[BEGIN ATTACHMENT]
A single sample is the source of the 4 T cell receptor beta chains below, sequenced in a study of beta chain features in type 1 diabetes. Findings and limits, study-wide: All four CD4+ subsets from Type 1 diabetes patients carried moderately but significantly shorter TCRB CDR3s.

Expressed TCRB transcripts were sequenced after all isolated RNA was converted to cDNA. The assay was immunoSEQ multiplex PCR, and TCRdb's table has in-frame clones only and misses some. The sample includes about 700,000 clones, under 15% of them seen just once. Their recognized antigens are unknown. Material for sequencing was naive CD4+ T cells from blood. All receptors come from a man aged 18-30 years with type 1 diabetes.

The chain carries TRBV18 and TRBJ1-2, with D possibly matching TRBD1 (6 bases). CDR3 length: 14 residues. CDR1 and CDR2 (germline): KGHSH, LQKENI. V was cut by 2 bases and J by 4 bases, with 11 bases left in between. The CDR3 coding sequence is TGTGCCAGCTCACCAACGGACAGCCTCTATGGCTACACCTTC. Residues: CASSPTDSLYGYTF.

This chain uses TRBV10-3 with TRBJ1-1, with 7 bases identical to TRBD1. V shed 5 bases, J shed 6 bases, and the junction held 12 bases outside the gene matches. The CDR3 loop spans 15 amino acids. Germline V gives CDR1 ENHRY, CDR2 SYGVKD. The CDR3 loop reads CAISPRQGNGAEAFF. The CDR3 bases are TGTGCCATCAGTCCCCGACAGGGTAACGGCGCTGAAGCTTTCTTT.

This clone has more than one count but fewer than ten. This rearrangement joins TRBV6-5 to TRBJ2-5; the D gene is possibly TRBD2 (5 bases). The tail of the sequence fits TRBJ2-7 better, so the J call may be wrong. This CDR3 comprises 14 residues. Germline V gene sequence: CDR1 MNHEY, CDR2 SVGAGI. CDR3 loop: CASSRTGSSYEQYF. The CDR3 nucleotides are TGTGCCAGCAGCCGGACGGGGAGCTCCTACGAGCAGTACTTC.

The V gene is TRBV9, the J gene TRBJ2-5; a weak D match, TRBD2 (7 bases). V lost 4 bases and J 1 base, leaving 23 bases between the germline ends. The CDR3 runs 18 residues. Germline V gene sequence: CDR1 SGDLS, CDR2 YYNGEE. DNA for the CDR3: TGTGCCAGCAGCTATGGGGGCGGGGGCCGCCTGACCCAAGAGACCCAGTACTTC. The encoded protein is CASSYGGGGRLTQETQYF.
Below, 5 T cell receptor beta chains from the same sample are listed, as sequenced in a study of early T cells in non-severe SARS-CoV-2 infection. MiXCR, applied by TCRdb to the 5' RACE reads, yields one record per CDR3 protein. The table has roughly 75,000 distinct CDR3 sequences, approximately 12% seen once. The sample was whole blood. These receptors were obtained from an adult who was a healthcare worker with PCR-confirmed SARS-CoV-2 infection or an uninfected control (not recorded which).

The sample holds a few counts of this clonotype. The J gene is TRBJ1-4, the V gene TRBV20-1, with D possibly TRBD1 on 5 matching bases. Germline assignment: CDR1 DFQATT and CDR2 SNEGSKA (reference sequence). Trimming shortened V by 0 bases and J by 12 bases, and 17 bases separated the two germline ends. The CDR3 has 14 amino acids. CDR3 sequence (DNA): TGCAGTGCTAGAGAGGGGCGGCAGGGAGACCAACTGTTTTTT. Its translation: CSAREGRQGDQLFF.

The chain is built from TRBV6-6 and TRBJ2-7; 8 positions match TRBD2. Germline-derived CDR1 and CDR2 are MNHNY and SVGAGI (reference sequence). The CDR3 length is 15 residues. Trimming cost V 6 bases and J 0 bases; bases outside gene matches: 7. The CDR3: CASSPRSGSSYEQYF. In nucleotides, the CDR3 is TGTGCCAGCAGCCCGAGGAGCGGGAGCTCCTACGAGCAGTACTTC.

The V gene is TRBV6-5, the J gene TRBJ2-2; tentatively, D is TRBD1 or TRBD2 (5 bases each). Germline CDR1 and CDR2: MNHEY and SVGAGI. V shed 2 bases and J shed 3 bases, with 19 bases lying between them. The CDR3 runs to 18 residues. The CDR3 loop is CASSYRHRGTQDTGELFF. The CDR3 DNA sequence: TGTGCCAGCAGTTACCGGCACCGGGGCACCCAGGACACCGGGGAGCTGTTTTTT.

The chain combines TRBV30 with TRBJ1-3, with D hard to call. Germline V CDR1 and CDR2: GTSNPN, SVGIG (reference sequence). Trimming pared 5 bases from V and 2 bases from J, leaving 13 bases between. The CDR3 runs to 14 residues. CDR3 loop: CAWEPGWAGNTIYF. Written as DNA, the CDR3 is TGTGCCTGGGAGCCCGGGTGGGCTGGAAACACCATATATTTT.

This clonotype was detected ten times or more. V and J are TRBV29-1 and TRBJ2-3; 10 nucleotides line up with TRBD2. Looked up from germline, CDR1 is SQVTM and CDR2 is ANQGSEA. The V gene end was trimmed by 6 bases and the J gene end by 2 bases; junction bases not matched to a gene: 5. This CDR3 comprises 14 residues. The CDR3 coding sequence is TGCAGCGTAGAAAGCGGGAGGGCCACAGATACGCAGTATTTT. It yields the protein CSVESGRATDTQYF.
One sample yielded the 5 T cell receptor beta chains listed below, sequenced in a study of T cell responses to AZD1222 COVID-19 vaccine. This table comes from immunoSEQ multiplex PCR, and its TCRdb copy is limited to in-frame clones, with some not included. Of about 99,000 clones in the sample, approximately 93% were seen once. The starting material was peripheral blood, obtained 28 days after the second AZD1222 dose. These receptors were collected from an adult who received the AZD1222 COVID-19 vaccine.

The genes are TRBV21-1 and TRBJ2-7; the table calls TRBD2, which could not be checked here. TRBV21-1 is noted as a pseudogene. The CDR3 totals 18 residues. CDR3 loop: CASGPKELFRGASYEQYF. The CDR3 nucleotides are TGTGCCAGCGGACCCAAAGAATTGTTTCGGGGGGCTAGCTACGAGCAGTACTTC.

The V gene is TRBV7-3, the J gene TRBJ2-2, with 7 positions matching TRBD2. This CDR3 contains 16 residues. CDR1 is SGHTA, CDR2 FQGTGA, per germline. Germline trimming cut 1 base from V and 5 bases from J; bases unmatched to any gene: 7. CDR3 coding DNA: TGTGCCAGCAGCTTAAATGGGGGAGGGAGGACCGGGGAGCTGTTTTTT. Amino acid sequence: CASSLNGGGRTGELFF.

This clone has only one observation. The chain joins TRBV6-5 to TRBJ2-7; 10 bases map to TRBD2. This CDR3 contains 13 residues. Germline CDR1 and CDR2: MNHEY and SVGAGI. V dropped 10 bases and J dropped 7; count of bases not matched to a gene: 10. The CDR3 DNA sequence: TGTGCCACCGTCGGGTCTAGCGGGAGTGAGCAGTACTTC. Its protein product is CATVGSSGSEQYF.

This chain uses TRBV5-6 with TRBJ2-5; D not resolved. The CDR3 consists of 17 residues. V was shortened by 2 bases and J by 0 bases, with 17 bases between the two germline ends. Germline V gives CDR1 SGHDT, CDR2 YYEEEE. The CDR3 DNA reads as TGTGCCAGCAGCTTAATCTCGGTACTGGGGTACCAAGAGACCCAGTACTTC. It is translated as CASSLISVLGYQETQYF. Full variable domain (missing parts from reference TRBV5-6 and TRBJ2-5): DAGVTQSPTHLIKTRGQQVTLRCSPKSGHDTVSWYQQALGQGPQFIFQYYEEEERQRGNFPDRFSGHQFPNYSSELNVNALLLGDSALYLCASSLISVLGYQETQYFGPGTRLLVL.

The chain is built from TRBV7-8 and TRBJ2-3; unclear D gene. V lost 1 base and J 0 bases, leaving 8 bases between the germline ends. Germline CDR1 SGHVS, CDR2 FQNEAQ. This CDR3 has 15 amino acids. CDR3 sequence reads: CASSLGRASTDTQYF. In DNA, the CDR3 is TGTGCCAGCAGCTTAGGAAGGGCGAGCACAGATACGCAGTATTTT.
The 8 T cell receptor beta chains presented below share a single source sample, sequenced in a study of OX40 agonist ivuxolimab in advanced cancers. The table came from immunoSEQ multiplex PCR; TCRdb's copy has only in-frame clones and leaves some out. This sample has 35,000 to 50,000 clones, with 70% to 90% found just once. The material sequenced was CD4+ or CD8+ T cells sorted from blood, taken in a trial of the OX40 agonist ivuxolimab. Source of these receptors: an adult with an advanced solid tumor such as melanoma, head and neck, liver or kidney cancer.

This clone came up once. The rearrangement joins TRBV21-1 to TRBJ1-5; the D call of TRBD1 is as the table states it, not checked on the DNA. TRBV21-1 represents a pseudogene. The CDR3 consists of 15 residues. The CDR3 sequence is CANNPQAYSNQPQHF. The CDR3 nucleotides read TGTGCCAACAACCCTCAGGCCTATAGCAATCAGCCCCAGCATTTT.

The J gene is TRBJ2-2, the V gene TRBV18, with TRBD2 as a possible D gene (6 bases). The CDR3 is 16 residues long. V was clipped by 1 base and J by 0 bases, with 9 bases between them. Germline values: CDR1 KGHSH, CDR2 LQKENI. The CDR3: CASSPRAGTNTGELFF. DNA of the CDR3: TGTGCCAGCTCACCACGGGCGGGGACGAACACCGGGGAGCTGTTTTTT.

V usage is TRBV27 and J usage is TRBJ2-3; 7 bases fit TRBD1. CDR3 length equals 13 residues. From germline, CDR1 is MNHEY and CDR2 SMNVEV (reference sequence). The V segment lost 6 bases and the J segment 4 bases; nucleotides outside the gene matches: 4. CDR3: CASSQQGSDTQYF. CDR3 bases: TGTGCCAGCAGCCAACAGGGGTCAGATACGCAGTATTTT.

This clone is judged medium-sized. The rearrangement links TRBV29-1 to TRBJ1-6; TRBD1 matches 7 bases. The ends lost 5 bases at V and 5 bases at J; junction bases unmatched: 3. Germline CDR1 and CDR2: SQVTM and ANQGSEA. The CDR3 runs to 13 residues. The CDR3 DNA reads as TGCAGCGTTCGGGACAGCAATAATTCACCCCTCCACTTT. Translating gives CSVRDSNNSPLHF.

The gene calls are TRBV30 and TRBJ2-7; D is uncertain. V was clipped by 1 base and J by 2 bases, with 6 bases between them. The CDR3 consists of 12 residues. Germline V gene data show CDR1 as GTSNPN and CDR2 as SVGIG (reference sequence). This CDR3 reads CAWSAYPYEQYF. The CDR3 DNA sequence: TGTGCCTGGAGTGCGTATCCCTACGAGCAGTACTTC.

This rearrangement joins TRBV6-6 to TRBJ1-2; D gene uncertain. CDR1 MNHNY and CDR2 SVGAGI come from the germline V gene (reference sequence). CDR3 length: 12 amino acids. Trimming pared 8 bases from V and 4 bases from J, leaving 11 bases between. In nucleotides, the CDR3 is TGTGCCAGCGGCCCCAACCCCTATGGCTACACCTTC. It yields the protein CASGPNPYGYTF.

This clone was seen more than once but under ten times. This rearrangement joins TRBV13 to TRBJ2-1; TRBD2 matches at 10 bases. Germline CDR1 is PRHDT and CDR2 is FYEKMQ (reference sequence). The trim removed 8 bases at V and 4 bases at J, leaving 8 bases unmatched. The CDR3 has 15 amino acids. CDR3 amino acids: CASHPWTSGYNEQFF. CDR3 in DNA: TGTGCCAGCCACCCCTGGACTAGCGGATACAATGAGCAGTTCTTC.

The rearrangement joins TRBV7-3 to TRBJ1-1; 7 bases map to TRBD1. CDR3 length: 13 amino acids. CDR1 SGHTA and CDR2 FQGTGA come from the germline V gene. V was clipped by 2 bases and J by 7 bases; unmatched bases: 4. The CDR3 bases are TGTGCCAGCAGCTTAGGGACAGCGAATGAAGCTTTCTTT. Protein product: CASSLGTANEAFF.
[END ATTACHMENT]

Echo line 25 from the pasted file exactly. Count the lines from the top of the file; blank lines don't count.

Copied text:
This rearrangement joins TRBV6-6 to TRBJ1-2; D gene uncertain. CDR1 MNHNY and CDR2 SVGAGI come from the germline V gene (reference sequence). CDR3 length: 12 amino acids. Trimming pared 8 bases from V and 4 bases from J, leaving 11 bases between. In nucleotides, the CDR3 is TGTGCCAGCGGCCCCAACCCCTATGGCTACACCTTC. It yields the protein CASGPNPYGYTF.